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October 23, 1897


Author Affiliations


JAMA. 1897;XXIX(17):824-828. doi:10.1001/jama.1897.02440430004002

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This paper is presented more with the idea of calling attention to enforcing the fact that there is a reliable remedy for animal poison, than to offer any new developments in regard to hydrophobia. Little that is new and undisputed has been discovered since the report of the American Medical Association, in 1856. We are still confronted with contradictory theories and strange anomalies, which are only to be explained from the vantage ground of one who realizes that disease is not an entity, but rather a remedial effort, and that relief comes only by our ability to recognize and assist the vital forces in their inevitable conflict with all foreign material.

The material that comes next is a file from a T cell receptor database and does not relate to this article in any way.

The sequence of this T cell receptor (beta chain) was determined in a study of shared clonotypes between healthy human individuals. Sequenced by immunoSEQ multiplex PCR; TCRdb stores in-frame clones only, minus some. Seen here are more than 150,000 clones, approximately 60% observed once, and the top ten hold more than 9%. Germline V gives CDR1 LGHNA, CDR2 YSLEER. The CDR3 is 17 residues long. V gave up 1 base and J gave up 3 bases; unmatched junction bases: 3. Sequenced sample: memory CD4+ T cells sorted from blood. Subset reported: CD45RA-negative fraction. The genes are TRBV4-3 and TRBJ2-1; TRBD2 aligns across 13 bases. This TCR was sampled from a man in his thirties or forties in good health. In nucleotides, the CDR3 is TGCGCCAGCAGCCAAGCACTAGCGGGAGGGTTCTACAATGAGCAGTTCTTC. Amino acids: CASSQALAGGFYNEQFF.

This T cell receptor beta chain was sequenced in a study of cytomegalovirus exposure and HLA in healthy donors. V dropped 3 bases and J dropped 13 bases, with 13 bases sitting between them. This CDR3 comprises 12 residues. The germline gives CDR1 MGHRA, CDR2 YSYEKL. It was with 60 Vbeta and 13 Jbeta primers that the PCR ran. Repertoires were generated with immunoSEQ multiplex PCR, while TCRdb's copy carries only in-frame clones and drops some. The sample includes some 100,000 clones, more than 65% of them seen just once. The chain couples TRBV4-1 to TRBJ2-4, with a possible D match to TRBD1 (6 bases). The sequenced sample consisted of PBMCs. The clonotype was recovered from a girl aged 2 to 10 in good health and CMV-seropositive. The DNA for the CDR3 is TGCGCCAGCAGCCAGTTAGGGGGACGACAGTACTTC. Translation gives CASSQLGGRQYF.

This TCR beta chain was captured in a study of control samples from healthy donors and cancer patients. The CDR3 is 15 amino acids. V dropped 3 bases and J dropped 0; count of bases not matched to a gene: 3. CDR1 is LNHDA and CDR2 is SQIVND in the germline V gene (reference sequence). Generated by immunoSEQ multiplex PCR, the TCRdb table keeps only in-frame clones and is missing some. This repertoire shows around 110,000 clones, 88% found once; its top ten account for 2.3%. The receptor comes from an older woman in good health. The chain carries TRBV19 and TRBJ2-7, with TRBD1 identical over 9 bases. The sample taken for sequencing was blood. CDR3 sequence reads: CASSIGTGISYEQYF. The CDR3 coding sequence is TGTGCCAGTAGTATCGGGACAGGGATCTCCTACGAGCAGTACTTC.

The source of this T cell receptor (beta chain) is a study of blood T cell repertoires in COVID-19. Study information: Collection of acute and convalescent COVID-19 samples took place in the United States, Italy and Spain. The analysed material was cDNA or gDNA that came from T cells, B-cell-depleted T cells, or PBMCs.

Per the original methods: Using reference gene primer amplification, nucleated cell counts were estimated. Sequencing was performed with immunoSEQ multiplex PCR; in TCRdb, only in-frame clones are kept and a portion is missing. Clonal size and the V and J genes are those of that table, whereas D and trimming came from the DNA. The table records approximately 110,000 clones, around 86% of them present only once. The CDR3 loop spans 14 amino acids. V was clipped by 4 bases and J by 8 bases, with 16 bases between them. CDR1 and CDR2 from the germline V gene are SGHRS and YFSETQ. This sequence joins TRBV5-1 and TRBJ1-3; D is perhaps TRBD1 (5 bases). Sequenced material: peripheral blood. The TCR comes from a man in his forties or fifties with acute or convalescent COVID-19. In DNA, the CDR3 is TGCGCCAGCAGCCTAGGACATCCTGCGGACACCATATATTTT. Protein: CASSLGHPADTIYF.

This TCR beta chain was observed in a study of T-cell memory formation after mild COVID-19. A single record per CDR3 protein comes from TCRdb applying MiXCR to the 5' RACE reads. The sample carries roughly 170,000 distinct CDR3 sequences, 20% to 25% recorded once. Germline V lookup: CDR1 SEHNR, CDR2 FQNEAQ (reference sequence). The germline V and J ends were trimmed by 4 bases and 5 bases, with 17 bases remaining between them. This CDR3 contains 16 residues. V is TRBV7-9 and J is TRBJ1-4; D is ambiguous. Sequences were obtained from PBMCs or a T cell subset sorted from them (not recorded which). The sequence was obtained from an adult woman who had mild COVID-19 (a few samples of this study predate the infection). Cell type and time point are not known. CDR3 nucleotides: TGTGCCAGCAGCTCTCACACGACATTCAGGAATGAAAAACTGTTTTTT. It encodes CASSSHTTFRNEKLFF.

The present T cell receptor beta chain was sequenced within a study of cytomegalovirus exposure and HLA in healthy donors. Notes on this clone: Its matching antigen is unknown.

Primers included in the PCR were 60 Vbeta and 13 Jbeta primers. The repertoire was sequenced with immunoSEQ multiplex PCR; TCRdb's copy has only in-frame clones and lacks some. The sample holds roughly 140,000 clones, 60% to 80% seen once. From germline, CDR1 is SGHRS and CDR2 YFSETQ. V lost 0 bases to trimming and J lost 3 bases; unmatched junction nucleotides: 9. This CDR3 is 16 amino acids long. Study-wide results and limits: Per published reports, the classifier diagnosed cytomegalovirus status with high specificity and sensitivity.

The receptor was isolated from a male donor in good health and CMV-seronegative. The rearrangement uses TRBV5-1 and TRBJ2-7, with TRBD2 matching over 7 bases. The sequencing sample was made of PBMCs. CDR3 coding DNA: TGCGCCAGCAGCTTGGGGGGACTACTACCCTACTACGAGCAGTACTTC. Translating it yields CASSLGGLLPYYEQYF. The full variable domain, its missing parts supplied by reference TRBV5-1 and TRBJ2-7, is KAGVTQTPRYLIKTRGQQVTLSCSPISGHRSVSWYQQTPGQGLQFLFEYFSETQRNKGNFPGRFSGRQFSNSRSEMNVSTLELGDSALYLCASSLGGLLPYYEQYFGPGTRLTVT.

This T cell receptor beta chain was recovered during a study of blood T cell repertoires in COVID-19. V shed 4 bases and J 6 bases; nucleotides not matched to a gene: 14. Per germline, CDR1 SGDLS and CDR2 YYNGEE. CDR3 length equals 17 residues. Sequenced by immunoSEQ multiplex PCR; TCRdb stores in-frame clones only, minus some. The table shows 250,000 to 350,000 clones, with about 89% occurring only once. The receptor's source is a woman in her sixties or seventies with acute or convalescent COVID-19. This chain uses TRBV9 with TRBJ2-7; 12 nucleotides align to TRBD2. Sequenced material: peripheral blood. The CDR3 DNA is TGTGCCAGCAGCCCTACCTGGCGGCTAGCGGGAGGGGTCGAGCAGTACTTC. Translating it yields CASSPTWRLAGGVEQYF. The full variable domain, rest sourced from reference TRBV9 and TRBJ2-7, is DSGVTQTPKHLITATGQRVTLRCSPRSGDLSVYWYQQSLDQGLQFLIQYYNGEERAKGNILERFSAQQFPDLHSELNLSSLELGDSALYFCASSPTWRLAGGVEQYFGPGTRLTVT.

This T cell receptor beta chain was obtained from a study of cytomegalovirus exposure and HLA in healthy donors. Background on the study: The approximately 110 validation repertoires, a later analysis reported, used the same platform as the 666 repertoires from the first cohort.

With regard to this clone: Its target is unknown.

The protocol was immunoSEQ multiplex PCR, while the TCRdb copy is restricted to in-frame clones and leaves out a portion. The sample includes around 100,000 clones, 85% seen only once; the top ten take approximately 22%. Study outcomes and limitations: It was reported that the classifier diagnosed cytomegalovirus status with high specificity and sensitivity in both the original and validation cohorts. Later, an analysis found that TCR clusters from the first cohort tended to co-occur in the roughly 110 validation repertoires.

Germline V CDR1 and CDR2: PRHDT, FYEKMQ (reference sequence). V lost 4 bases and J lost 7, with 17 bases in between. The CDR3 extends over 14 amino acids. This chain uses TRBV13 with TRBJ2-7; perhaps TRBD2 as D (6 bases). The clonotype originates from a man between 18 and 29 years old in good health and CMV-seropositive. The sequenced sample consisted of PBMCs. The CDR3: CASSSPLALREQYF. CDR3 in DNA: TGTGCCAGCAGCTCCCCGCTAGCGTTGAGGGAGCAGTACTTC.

Although hydrophobia is one of the rarest and most fatal of acute, infectious diseases, and is produced only by inoculation of a specific animal poison, which manifests itself by symptoms due to a disturbance of the central nervous system,

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